So I continued whacking away at the same piece I’ve been working on for the last two weeks, yadda yadda yadda. However, this time I did not start over, instead using the oft-maligned (or praised, depending on which tutorial you’re reading) Smudge Tool along with Fill Layers…
Wait. Do you speak Photoshop? Probably not. How can I put this so that it makes sense…
As briefly as possible (which is still probably pretty long; if there was a “spoiler” feature, I’d use it here):
Well-made Photoshop documents, like ogres, onions, parfaits, and a lot of other things, (often) have layers. Some of these layers, the Fill Layers that I mentioned previously, are special layers that are kind of like cheating.
Basically, these layers rely on how much “pigment” there is in (read as, how often you’ve used your painting tool of choice) a given location of the virtual canvas to determine what the layer shows- either there’s some of the color or there isn’t. If you’re painting lightly, then the layer can show a gradual buildup of color, as if you were actually painting. In fact, the layer only allows you to work with two “colors,” content and absence of content.
The reason that this is important is that since you’re not actually working with colors (Photoshop keeps the color information for each Fill Layer separate), you can go back and change the colors of each Fill layer individually. This is great for me, as I tend to pick very bright colors off the bat and then wish I could change them without wrecking my piece.
Anyhow, now that I’ve tried to explain something that you don’t really care about, this is what I ended up with after two hours of playing with layers and smudgy colors:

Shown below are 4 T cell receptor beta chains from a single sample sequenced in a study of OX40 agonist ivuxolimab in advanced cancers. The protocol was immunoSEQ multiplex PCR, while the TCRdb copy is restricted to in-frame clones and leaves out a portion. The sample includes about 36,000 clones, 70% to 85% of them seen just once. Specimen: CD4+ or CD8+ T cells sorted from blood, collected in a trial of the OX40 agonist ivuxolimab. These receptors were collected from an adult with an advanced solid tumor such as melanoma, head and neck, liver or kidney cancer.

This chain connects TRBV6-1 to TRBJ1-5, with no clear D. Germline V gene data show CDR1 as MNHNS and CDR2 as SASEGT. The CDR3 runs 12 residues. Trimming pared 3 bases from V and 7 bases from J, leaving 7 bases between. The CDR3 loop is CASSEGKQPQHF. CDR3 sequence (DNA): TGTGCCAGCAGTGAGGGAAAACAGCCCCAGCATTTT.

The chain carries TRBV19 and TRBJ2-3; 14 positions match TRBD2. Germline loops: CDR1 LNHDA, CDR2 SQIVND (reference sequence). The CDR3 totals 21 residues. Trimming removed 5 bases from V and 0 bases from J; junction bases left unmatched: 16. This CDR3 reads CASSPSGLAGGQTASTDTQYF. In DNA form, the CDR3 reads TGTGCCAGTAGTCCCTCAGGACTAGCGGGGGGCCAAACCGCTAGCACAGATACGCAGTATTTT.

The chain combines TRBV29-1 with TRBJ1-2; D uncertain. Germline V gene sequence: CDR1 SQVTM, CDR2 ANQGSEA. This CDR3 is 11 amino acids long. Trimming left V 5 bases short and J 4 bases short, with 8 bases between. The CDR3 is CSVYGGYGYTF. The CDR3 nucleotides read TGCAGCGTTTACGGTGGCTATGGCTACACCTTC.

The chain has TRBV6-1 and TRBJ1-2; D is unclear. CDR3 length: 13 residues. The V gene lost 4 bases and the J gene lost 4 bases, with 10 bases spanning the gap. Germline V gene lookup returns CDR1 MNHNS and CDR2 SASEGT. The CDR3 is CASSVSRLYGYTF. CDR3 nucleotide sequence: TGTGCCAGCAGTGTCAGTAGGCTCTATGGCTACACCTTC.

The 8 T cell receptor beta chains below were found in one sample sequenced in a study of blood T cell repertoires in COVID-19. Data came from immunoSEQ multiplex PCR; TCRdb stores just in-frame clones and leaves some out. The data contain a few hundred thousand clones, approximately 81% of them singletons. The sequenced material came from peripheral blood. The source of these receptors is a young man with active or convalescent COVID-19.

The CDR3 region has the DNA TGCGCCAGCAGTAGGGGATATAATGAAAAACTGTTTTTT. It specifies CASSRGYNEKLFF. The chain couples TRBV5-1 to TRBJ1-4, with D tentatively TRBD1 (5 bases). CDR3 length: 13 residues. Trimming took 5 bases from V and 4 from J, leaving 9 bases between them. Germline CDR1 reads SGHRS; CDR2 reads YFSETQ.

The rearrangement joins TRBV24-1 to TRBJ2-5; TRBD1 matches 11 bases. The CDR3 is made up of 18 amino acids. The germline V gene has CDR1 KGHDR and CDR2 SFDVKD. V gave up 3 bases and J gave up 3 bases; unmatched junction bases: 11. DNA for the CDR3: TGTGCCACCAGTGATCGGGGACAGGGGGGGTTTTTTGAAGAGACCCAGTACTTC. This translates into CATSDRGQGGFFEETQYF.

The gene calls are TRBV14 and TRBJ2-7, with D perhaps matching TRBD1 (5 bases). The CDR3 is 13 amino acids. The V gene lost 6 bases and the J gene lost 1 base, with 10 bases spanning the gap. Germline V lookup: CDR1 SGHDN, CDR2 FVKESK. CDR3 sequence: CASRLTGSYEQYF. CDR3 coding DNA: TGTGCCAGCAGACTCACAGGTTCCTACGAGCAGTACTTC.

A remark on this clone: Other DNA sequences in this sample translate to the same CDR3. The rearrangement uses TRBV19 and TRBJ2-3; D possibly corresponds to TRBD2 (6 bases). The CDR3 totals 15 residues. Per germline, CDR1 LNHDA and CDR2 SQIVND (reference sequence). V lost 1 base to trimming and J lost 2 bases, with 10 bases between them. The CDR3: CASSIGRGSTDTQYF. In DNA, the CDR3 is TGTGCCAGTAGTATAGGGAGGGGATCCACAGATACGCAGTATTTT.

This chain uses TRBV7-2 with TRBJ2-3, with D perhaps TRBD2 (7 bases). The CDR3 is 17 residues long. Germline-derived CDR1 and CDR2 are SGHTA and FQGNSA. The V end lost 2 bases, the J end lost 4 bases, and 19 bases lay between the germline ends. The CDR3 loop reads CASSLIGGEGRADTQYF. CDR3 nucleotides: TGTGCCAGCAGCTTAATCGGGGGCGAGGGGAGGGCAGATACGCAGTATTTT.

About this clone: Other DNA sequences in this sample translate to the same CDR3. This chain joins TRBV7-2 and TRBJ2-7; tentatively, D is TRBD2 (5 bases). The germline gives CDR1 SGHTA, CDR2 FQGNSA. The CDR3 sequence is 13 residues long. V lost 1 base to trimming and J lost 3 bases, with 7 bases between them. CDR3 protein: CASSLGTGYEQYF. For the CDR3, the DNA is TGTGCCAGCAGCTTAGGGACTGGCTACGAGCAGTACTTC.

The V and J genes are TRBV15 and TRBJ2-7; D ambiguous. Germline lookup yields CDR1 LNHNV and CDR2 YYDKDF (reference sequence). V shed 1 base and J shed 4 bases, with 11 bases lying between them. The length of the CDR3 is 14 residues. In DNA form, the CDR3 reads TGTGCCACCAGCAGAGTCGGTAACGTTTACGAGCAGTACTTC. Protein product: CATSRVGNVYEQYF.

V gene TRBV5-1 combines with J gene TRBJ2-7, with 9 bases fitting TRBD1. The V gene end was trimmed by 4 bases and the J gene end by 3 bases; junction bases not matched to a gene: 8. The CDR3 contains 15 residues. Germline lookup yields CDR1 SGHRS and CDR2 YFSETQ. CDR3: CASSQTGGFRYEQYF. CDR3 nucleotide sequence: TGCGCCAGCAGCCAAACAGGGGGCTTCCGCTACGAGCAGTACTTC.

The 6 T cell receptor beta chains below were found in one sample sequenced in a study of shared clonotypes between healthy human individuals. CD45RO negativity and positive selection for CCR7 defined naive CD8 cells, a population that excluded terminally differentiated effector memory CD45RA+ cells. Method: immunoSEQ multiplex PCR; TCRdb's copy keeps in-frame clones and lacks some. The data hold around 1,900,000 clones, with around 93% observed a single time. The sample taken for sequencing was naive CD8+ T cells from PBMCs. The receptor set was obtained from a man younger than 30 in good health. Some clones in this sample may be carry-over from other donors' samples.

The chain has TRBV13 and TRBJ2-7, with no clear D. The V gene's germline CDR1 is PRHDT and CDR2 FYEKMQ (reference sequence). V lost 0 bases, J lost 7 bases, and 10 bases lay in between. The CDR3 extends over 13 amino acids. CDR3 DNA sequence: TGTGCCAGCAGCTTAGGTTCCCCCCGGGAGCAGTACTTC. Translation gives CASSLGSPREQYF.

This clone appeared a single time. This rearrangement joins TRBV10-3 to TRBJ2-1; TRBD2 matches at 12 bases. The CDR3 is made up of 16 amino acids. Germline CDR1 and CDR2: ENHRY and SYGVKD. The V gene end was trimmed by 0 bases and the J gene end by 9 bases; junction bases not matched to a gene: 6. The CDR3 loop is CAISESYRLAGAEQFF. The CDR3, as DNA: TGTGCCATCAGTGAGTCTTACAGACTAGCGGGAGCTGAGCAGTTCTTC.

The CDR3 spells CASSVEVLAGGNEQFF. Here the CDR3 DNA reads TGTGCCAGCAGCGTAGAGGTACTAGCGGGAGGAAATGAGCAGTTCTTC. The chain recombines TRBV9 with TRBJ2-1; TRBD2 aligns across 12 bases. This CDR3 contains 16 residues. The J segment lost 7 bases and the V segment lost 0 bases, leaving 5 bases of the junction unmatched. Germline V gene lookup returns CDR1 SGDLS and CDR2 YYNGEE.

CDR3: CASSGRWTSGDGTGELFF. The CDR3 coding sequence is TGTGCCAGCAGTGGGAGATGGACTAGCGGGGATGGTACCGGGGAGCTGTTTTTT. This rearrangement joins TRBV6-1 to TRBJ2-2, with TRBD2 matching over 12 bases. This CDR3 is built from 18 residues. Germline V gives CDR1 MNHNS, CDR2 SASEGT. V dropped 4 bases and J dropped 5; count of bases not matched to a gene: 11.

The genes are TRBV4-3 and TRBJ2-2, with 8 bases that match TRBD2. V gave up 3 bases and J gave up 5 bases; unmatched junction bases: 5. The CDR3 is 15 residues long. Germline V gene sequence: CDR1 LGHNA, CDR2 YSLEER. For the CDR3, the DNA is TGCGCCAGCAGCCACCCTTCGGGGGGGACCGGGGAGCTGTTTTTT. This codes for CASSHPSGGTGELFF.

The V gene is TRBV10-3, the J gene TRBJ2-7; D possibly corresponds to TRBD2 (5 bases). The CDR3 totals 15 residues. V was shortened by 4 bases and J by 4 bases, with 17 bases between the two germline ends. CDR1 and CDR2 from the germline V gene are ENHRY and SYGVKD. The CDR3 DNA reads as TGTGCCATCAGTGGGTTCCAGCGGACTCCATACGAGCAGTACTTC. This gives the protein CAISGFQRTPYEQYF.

It’s a bit of an improvement over the obvious brushstrokes of last week’s attempts at rendering, though as I work on it I realize that the sketchiness of the linework is working against me, making what I have done look somewhat out-of place. The texture on the moon is a little wonky; I’ll probably take it out or tone it down.
Originally I had wanted stars in the background, but with the floating sparkles around her mane, it gets more than a little confused. Also, the Very Dark Background (which was supposed to be outer space-y) was swallowing up the lines on the outside, which might not have been a bad thing, but I didn’t like it.
And I was thinking of a Catastrophic Dragon sketch that I had done sometime last year while the blog was offline. The Avalanche Dragon was a heavyset dragon similar in composition to the Earthquake Dragon, but much more top-heavy. Thinking along those lines made me want to come up with something similar but perhaps a little more thought out:
I kept thinking of the word “Pulverizer,” so it sticks. It seems a little similar to the War Dragon– a heavy-bodied heavily armored (natural and worn) dragon, although I modeled the legs after a rhinoceros’. I tried to capture the loose folds of skin that a rhino has, but I’m not sure that I succeeded. I’m not thrilled with the helmet, and the osteoderms along the jaw probably need some work, too. But I like the concept, and will come back to it sometime soonish.